“Power surplus” Punjab is set to burden its consumers by Rs 700 crore through power purchase and power cuts a day after claiming “no coal crisis”. The Punjab State Power Corporation Limited (PSPCL) has moved the regulatory commission, seeking approval for emergent short-term purchasing of electricity.
The petition is a U-turn from the statement of chairman and managing director KD Chaudari on Tuesday that there was no shortage of coal to fuel the thermal-energy plants.
The petition makes it clear that the shortfall is severe since the supplier has put a squeeze to extort higher price.
The PSPCL press release on Tuesday had laid a rosy picture before the state government and public but a day later, in the petition before the regulator for emergent short-term power purchase for the summer of 2014, it has mentioned opposite facts.
It has stated coal shortage to be the main reason for electricity crisis. “Panem Mines has stopped the supply of coal to the PSPCL thermal-energy plants and so, of the 2,640-megawatt capacity, only 800-MW electricity can be generated at these sites.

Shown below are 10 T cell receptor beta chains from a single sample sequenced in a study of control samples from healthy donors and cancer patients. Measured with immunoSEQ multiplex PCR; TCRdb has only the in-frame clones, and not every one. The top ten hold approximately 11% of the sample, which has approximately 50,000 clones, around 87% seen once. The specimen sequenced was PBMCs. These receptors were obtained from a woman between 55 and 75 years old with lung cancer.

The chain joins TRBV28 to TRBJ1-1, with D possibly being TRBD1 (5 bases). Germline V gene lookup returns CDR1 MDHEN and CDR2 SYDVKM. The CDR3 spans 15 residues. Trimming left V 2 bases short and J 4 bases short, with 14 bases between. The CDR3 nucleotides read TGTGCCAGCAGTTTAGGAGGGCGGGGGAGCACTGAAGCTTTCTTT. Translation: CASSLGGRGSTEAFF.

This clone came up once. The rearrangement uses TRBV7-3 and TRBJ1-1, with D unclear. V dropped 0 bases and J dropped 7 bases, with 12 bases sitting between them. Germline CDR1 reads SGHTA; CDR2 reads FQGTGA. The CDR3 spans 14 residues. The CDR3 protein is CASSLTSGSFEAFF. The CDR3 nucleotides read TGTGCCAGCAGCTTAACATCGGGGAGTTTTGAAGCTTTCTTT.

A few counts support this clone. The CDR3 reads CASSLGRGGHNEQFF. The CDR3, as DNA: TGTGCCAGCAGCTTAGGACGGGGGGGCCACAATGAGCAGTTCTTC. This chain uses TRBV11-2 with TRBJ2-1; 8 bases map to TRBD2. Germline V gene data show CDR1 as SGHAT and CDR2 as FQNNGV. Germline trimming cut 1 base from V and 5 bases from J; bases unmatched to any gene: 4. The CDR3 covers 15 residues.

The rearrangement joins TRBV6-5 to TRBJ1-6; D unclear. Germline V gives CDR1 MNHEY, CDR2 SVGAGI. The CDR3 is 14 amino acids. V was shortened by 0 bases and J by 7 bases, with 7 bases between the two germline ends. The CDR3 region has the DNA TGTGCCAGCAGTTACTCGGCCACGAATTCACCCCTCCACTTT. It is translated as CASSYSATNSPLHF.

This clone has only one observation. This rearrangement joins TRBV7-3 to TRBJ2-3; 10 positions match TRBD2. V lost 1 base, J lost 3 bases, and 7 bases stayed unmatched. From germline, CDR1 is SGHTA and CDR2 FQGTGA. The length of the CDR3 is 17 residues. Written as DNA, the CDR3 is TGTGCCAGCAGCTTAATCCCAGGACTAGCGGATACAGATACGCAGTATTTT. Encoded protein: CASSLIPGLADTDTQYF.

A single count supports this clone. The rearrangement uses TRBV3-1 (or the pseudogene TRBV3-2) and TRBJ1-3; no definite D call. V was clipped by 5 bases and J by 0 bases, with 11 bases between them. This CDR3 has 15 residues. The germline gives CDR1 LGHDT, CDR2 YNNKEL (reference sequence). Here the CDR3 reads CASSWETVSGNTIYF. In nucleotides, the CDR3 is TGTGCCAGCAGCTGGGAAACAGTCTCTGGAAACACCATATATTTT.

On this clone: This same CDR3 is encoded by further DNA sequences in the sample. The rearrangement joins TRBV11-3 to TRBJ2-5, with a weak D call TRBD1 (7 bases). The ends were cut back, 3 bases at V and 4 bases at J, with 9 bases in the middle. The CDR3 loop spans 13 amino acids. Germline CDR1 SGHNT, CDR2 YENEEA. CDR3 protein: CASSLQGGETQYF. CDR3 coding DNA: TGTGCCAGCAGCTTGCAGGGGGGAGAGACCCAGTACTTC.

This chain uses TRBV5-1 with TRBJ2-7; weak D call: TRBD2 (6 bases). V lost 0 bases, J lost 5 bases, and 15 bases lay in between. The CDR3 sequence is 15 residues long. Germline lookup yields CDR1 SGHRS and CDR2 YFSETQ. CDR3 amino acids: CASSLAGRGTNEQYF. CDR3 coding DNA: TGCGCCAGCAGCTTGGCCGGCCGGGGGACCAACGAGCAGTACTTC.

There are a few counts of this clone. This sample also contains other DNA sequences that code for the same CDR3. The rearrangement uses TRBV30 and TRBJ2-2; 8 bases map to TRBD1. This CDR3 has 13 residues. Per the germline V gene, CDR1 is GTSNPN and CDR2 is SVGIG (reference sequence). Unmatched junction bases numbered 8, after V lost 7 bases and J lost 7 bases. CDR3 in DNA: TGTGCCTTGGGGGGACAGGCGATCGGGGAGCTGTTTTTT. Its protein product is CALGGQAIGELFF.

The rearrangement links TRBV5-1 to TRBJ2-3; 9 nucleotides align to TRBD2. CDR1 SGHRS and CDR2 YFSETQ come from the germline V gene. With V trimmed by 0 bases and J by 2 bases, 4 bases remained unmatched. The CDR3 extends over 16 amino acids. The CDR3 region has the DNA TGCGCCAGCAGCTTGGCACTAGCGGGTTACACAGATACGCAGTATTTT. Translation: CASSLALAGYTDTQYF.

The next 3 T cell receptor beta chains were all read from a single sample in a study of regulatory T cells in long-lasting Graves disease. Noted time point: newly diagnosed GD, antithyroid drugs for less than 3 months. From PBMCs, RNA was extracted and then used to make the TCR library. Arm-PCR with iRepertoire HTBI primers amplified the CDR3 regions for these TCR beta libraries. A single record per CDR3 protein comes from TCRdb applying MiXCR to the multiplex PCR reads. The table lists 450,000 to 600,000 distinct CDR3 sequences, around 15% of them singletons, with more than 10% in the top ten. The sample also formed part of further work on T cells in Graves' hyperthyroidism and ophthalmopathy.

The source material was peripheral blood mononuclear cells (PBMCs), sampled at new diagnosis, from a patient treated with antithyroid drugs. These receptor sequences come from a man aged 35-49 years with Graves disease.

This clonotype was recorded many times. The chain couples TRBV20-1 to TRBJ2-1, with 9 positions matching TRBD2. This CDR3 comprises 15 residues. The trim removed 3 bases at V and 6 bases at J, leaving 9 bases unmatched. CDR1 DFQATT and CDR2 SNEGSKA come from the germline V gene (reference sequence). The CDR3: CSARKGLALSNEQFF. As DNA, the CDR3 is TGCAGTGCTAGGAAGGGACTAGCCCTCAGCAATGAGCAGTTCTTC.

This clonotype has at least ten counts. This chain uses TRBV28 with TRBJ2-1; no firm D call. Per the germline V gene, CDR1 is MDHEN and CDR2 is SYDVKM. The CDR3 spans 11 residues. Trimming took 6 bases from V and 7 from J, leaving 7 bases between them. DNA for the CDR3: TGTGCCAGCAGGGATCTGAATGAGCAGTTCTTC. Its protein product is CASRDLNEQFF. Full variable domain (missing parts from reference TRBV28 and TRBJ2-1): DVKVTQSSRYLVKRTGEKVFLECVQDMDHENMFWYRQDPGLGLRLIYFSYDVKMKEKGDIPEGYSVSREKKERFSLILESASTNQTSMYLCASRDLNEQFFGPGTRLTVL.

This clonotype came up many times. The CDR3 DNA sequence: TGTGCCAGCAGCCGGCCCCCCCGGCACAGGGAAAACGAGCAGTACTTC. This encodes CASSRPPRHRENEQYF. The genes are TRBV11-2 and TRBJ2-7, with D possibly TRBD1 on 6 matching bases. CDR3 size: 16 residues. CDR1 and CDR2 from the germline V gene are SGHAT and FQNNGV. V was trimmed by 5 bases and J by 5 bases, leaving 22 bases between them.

At Ropar, only 500 MW; at Lehra Mohabbat, only 250 MW, and at Bathinda, no electricity can be generated. We will be short by 1,840 MW,” reads the petition.
Apart from that, transmission constraint will account for 1,823 million units (MU) of less electricity under the banking arrangements.
The private sector this summer will be able to operate only one thermal-power unit each of the three at Talwandi Sabo and two at Rajpura; while of the two units at Goindwal Sahib, none will operate.
Powercom will buy 5,047 MU from May to September for about Rs 2,000 crore. “Own power will have cost Rs 1,300 crore, so the consumers will have Rs 700-crore burden, besides the inconvenience of power cuts,” said an engineer dealing with power generation.
The corporation, however, said that the generation from own units would improve May onwards.
“The PSPCL has no other option but to go for short-term power procurement in view of the serious shortage in spite of best efforts to tie up with long-term sources.
The reasons are beyond control and related mostly to non-availability or reduced availability of fuel,” read the petition before the regulator, seeking its permission to impose power cuts.